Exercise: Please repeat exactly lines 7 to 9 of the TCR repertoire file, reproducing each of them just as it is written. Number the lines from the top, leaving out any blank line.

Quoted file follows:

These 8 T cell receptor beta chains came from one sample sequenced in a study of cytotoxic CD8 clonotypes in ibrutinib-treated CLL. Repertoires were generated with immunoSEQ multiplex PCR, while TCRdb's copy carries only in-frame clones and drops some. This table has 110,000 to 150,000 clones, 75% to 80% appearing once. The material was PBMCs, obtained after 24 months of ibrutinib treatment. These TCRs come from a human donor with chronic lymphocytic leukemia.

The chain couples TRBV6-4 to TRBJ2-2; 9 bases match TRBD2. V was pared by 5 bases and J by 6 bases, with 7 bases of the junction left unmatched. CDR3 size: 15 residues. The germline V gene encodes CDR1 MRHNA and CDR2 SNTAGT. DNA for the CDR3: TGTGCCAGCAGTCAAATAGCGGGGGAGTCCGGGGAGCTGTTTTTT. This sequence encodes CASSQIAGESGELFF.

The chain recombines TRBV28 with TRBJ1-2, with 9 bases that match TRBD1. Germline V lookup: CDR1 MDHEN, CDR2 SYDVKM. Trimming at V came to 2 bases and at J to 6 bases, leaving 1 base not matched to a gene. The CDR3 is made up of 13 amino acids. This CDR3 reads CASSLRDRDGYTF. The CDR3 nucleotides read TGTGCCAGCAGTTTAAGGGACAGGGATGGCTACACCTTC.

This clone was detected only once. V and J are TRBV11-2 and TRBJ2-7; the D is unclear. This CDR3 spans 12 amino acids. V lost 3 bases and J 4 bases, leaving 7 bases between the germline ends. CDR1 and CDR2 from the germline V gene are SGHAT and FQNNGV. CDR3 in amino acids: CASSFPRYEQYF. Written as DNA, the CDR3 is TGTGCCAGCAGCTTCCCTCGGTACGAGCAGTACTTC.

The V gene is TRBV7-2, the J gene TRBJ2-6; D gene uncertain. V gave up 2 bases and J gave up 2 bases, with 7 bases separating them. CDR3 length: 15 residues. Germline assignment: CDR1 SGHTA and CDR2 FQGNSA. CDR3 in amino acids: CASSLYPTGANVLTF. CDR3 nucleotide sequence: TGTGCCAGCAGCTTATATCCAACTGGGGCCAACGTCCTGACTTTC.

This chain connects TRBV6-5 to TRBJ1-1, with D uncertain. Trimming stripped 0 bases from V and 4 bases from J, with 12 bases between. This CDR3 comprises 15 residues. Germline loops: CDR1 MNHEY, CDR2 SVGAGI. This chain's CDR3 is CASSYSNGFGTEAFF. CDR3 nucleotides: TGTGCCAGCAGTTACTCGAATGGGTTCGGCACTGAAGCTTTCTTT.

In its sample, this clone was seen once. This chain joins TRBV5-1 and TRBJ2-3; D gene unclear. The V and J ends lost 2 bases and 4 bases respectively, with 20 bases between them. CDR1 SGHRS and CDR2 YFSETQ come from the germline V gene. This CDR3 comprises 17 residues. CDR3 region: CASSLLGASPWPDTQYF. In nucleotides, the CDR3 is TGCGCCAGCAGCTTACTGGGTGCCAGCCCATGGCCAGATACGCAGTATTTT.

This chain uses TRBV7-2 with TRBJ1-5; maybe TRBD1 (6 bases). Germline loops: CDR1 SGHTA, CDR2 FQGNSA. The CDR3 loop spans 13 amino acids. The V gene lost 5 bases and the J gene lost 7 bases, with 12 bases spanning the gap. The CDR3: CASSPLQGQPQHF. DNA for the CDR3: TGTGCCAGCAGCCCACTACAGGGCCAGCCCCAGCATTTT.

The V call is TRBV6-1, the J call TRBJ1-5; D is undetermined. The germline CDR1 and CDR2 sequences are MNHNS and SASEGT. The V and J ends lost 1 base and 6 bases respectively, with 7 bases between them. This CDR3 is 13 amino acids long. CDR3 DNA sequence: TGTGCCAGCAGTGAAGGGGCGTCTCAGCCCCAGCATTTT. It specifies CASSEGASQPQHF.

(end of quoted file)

In its sample, this clone was seen once. This chain joins TRBV5-1 and TRBJ2-3; D gene unclear. The V and J ends lost 2 bases and 4 bases respectively, with 20 bases between them. CDR1 SGHRS and CDR2 YFSETQ come from the germline V gene. This CDR3 comprises 17 residues. CDR3 region: CASSLLGASPWPDTQYF. In nucleotides, the CDR3 is TGCGCCAGCAGCTTACTGGGTGCCAGCCCATGGCCAGATACGCAGTATTTT.

This chain uses TRBV7-2 with TRBJ1-5; maybe TRBD1 (6 bases). Germline loops: CDR1 SGHTA, CDR2 FQGNSA. The CDR3 loop spans 13 amino acids. The V gene lost 5 bases and the J gene lost 7 bases, with 12 bases spanning the gap. The CDR3: CASSPLQGQPQHF. DNA for the CDR3: TGTGCCAGCAGCCCACTACAGGGCCAGCCCCAGCATTTT.

The V call is TRBV6-1, the J call TRBJ1-5; D is undetermined. The germline CDR1 and CDR2 sequences are MNHNS and SASEGT. The V and J ends lost 1 base and 6 bases respectively, with 7 bases between them. This CDR3 is 13 amino acids long. CDR3 DNA sequence: TGTGCCAGCAGTGAAGGGGCGTCTCAGCCCCAGCATTTT. It specifies CASSEGASQPQHF.